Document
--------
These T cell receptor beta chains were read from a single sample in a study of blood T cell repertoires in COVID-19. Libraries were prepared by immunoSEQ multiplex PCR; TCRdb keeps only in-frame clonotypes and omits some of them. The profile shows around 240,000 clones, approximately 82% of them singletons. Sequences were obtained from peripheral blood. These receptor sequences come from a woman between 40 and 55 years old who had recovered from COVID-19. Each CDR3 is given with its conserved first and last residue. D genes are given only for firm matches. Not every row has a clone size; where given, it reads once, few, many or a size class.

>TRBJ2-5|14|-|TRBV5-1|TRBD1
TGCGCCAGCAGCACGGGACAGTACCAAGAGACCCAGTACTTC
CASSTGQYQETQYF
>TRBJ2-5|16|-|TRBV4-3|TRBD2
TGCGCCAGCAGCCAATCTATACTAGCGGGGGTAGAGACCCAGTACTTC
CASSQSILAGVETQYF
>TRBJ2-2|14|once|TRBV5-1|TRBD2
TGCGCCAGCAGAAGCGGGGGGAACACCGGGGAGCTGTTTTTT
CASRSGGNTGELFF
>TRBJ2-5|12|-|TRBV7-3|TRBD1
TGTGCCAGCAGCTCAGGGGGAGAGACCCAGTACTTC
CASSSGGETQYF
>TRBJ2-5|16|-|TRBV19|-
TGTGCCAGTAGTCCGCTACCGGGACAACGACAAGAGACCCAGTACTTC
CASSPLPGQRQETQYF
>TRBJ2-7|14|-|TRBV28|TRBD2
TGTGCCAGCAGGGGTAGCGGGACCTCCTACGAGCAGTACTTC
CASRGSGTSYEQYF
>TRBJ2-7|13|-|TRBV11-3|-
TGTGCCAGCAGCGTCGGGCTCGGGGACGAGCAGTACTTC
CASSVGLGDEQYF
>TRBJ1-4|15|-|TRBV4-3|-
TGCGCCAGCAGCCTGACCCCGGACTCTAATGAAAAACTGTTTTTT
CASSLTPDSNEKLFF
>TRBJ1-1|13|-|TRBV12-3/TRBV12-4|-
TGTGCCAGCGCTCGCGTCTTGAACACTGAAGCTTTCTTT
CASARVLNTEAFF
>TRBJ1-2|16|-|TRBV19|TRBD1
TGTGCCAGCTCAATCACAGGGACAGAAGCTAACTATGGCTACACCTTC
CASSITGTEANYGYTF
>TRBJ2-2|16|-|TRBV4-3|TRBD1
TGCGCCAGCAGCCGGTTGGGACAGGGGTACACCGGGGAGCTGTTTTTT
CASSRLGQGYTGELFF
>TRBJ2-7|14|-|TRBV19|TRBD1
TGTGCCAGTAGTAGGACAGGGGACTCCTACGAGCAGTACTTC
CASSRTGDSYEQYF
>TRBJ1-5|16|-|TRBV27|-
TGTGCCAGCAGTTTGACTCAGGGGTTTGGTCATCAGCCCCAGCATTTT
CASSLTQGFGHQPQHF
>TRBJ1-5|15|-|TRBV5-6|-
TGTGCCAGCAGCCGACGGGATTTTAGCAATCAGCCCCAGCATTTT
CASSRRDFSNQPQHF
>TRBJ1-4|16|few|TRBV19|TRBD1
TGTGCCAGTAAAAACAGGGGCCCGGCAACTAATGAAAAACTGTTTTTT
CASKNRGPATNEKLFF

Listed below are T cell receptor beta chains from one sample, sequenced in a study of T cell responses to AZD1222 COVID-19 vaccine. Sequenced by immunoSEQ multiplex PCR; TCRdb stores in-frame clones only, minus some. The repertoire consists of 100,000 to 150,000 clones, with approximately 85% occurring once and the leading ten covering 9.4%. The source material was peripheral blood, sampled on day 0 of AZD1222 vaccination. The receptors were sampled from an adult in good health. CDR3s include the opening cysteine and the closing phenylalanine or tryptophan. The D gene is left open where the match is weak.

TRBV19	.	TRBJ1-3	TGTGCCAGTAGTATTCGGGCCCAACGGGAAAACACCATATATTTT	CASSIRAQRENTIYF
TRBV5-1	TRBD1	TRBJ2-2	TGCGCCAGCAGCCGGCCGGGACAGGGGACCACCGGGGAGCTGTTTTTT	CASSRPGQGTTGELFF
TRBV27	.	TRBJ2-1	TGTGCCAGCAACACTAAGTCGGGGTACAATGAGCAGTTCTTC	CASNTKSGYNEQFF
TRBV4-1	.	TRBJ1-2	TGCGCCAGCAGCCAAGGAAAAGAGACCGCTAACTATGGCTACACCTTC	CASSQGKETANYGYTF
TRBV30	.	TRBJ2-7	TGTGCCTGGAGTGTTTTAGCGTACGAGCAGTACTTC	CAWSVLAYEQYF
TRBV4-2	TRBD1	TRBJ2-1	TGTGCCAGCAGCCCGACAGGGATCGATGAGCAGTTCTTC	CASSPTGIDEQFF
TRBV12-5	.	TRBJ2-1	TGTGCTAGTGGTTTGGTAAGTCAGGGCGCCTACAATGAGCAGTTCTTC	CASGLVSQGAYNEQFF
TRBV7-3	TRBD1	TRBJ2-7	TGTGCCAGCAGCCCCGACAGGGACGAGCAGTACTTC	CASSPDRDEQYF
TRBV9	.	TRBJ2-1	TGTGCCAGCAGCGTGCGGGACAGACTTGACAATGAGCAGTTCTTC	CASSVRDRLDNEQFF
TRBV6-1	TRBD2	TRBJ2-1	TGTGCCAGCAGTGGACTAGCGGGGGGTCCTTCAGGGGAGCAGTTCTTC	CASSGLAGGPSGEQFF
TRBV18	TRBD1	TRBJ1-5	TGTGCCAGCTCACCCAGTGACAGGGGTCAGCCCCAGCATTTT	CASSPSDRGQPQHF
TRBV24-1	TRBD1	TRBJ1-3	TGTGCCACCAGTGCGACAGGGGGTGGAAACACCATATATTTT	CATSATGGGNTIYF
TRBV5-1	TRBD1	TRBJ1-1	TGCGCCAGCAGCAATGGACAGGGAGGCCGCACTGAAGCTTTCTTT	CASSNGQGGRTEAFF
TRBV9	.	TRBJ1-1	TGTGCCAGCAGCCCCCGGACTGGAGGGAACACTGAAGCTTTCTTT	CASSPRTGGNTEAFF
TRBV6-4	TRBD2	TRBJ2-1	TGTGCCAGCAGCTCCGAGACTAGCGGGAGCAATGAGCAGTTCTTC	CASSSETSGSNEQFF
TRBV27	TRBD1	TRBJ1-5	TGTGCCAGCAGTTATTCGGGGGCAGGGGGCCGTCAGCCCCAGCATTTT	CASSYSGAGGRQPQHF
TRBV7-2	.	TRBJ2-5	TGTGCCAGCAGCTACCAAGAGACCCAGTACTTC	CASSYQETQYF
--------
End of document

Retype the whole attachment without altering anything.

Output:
These T cell receptor beta chains were read from a single sample in a study of blood T cell repertoires in COVID-19. Libraries were prepared by immunoSEQ multiplex PCR; TCRdb keeps only in-frame clonotypes and omits some of them. The profile shows around 240,000 clones, approximately 82% of them singletons. Sequences were obtained from peripheral blood. These receptor sequences come from a woman between 40 and 55 years old who had recovered from COVID-19. Each CDR3 is given with its conserved first and last residue. D genes are given only for firm matches. Not every row has a clone size; where given, it reads once, few, many or a size class.

>TRBJ2-5|14|-|TRBV5-1|TRBD1
TGCGCCAGCAGCACGGGACAGTACCAAGAGACCCAGTACTTC
CASSTGQYQETQYF
>TRBJ2-5|16|-|TRBV4-3|TRBD2
TGCGCCAGCAGCCAATCTATACTAGCGGGGGTAGAGACCCAGTACTTC
CASSQSILAGVETQYF
>TRBJ2-2|14|once|TRBV5-1|TRBD2
TGCGCCAGCAGAAGCGGGGGGAACACCGGGGAGCTGTTTTTT
CASRSGGNTGELFF
>TRBJ2-5|12|-|TRBV7-3|TRBD1
TGTGCCAGCAGCTCAGGGGGAGAGACCCAGTACTTC
CASSSGGETQYF
>TRBJ2-5|16|-|TRBV19|-
TGTGCCAGTAGTCCGCTACCGGGACAACGACAAGAGACCCAGTACTTC
CASSPLPGQRQETQYF
>TRBJ2-7|14|-|TRBV28|TRBD2
TGTGCCAGCAGGGGTAGCGGGACCTCCTACGAGCAGTACTTC
CASRGSGTSYEQYF
>TRBJ2-7|13|-|TRBV11-3|-
TGTGCCAGCAGCGTCGGGCTCGGGGACGAGCAGTACTTC
CASSVGLGDEQYF
>TRBJ1-4|15|-|TRBV4-3|-
TGCGCCAGCAGCCTGACCCCGGACTCTAATGAAAAACTGTTTTTT
CASSLTPDSNEKLFF
>TRBJ1-1|13|-|TRBV12-3/TRBV12-4|-
TGTGCCAGCGCTCGCGTCTTGAACACTGAAGCTTTCTTT
CASARVLNTEAFF
>TRBJ1-2|16|-|TRBV19|TRBD1
TGTGCCAGCTCAATCACAGGGACAGAAGCTAACTATGGCTACACCTTC
CASSITGTEANYGYTF
>TRBJ2-2|16|-|TRBV4-3|TRBD1
TGCGCCAGCAGCCGGTTGGGACAGGGGTACACCGGGGAGCTGTTTTTT
CASSRLGQGYTGELFF
>TRBJ2-7|14|-|TRBV19|TRBD1
TGTGCCAGTAGTAGGACAGGGGACTCCTACGAGCAGTACTTC
CASSRTGDSYEQYF
>TRBJ1-5|16|-|TRBV27|-
TGTGCCAGCAGTTTGACTCAGGGGTTTGGTCATCAGCCCCAGCATTTT
CASSLTQGFGHQPQHF
>TRBJ1-5|15|-|TRBV5-6|-
TGTGCCAGCAGCCGACGGGATTTTAGCAATCAGCCCCAGCATTTT
CASSRRDFSNQPQHF
>TRBJ1-4|16|few|TRBV19|TRBD1
TGTGCCAGTAAAAACAGGGGCCCGGCAACTAATGAAAAACTGTTTTTT
CASKNRGPATNEKLFF

Listed below are T cell receptor beta chains from one sample, sequenced in a study of T cell responses to AZD1222 COVID-19 vaccine. Sequenced by immunoSEQ multiplex PCR; TCRdb stores in-frame clones only, minus some. The repertoire consists of 100,000 to 150,000 clones, with approximately 85% occurring once and the leading ten covering 9.4%. The source material was peripheral blood, sampled on day 0 of AZD1222 vaccination. The receptors were sampled from an adult in good health. CDR3s include the opening cysteine and the closing phenylalanine or tryptophan. The D gene is left open where the match is weak.

TRBV19	.	TRBJ1-3	TGTGCCAGTAGTATTCGGGCCCAACGGGAAAACACCATATATTTT	CASSIRAQRENTIYF
TRBV5-1	TRBD1	TRBJ2-2	TGCGCCAGCAGCCGGCCGGGACAGGGGACCACCGGGGAGCTGTTTTTT	CASSRPGQGTTGELFF
TRBV27	.	TRBJ2-1	TGTGCCAGCAACACTAAGTCGGGGTACAATGAGCAGTTCTTC	CASNTKSGYNEQFF
TRBV4-1	.	TRBJ1-2	TGCGCCAGCAGCCAAGGAAAAGAGACCGCTAACTATGGCTACACCTTC	CASSQGKETANYGYTF
TRBV30	.	TRBJ2-7	TGTGCCTGGAGTGTTTTAGCGTACGAGCAGTACTTC	CAWSVLAYEQYF
TRBV4-2	TRBD1	TRBJ2-1	TGTGCCAGCAGCCCGACAGGGATCGATGAGCAGTTCTTC	CASSPTGIDEQFF
TRBV12-5	.	TRBJ2-1	TGTGCTAGTGGTTTGGTAAGTCAGGGCGCCTACAATGAGCAGTTCTTC	CASGLVSQGAYNEQFF
TRBV7-3	TRBD1	TRBJ2-7	TGTGCCAGCAGCCCCGACAGGGACGAGCAGTACTTC	CASSPDRDEQYF
TRBV9	.	TRBJ2-1	TGTGCCAGCAGCGTGCGGGACAGACTTGACAATGAGCAGTTCTTC	CASSVRDRLDNEQFF
TRBV6-1	TRBD2	TRBJ2-1	TGTGCCAGCAGTGGACTAGCGGGGGGTCCTTCAGGGGAGCAGTTCTTC	CASSGLAGGPSGEQFF
TRBV18	TRBD1	TRBJ1-5	TGTGCCAGCTCACCCAGTGACAGGGGTCAGCCCCAGCATTTT	CASSPSDRGQPQHF
TRBV24-1	TRBD1	TRBJ1-3	TGTGCCACCAGTGCGACAGGGGGTGGAAACACCATATATTTT	CATSATGGGNTIYF
TRBV5-1	TRBD1	TRBJ1-1	TGCGCCAGCAGCAATGGACAGGGAGGCCGCACTGAAGCTTTCTTT	CASSNGQGGRTEAFF
TRBV9	.	TRBJ1-1	TGTGCCAGCAGCCCCCGGACTGGAGGGAACACTGAAGCTTTCTTT	CASSPRTGGNTEAFF
TRBV6-4	TRBD2	TRBJ2-1	TGTGCCAGCAGCTCCGAGACTAGCGGGAGCAATGAGCAGTTCTTC	CASSSETSGSNEQFF
TRBV27	TRBD1	TRBJ1-5	TGTGCCAGCAGTTATTCGGGGGCAGGGGGCCGTCAGCCCCAGCATTTT	CASSYSGAGGRQPQHF
TRBV7-2	.	TRBJ2-5	TGTGCCAGCAGCTACCAAGAGACCCAGTACTTC	CASSYQETQYF